The PFI companies are making bonus profits because the corporation tax rate has fallen from 30% when the majority of their contracts were negotiated to 19% now and is due to drop as low as 17% by 2020. Some companies may be deferring their tax liabilities to later in their contracts when the rates will be lower.
She also discusses the matter in a Twitter thread:
Pls share to help us win the case for this campaign to tackle the profits PFI companies are now making due to the… https://t.co/diYUFMsNHp
For many of us – especially those who never like the idea of PFI in the first place – this is a worthwhile cause. These companies are already making a fortune at the taxpayer’s long-term expense; why should they receive millions more – apparently in breach of their contracts – because of Tory tax changes?
But there’s a snag.
Ms Creasy’s campaign seems to have been overshadowed by her inability to answer a simple question: Whether she thinks it is acceptable for Labour MPs to be friends with – and socialise with – Conservative MPs.
Our fellow leftie blog, the Skwawkbox, raised this issue a couple of days ago after discovering that Ms Creasy had attended a gig with Tory MP Therese Coffey on December 16.
In light of Ms Creasy’s fellow Labour MP Laura Pidcock’s well-publicised belief that Labour MPs should not “hang out with Tory women” who are “no friends of mine” and “an enemy to lots of women”, Skwawkbox blogger Steve Walker asked for Ms Creasy to comment.
In response, he received a torrent of evasion – and, to be honest, abuse. See for yourself, here and here.
Her bizarre attitude has been bolstered by an article in the Huffington Post that supports her attitude of indignation that a blogger should call her out on this matter.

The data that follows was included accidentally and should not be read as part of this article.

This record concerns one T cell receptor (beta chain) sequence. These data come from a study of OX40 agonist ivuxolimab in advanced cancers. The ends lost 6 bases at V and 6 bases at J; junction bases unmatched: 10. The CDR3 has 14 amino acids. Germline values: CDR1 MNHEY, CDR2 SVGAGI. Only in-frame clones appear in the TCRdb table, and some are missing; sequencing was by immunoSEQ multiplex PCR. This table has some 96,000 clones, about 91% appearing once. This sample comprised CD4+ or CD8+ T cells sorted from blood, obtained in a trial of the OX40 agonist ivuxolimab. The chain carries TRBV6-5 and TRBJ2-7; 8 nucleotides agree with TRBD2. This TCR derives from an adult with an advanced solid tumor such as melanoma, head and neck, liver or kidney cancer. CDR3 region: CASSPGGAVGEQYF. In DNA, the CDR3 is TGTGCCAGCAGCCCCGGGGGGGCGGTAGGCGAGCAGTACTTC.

Isn’t this hypocritical of the HuffPost, which was quite happy to quote the Skwawkbox interview with Ms Pidcock, where she first made her comments about Labour MPs fraternising with the Tories? This Writer thinks so.
It seems the aim is to divert attention. Ms Creasy seems so desperate to avoid telling us whether she thinks it’s okay to hang out with her political enemies, she’ll try to point us at anything else.
So she has claimed Skwawkbox was attacking her taste in music, then that the blog is misogynist, and finally that the blog was trying to undermine her PFI campaign.
I’m sorry, but it seems Ms Creasy has managed that, all by herself.
And it seems she has succeeded in hoodwinking people. Look at the following tweet, from another respected blogger, Tom Pride:
OK guys, I'm going to stick my neck out here. Stella's right. PFI scandal much more important than taste in music. Can people on the Left please stop attacking each other and start opposing the Tories? https://t.co/TCdt0e5Ia0
Tories are very good at making broad statements – claims that many people would support – and then using them to justify unreasonable policies.
Iain Duncan Smith gave a fine example of such behaviour in his speech yesterday.
He said disabled people should not be considered “victims to be sustained by government handouts” – and many people might accept this statement. We should not write anybody off automatically; everybody should take the opportunity to earn their own living, if they can.
What the Gentleman Ranker didn’t say was that his Conservative Party has been removing those opportunities, along with state support – so disabled people are being deprived of their benefits while also being denied any chance of getting a job. Does that seem fair to you? Does that seem reasonable behaviour from an organisation that is trying to re-brand itself as the ‘party of working people’?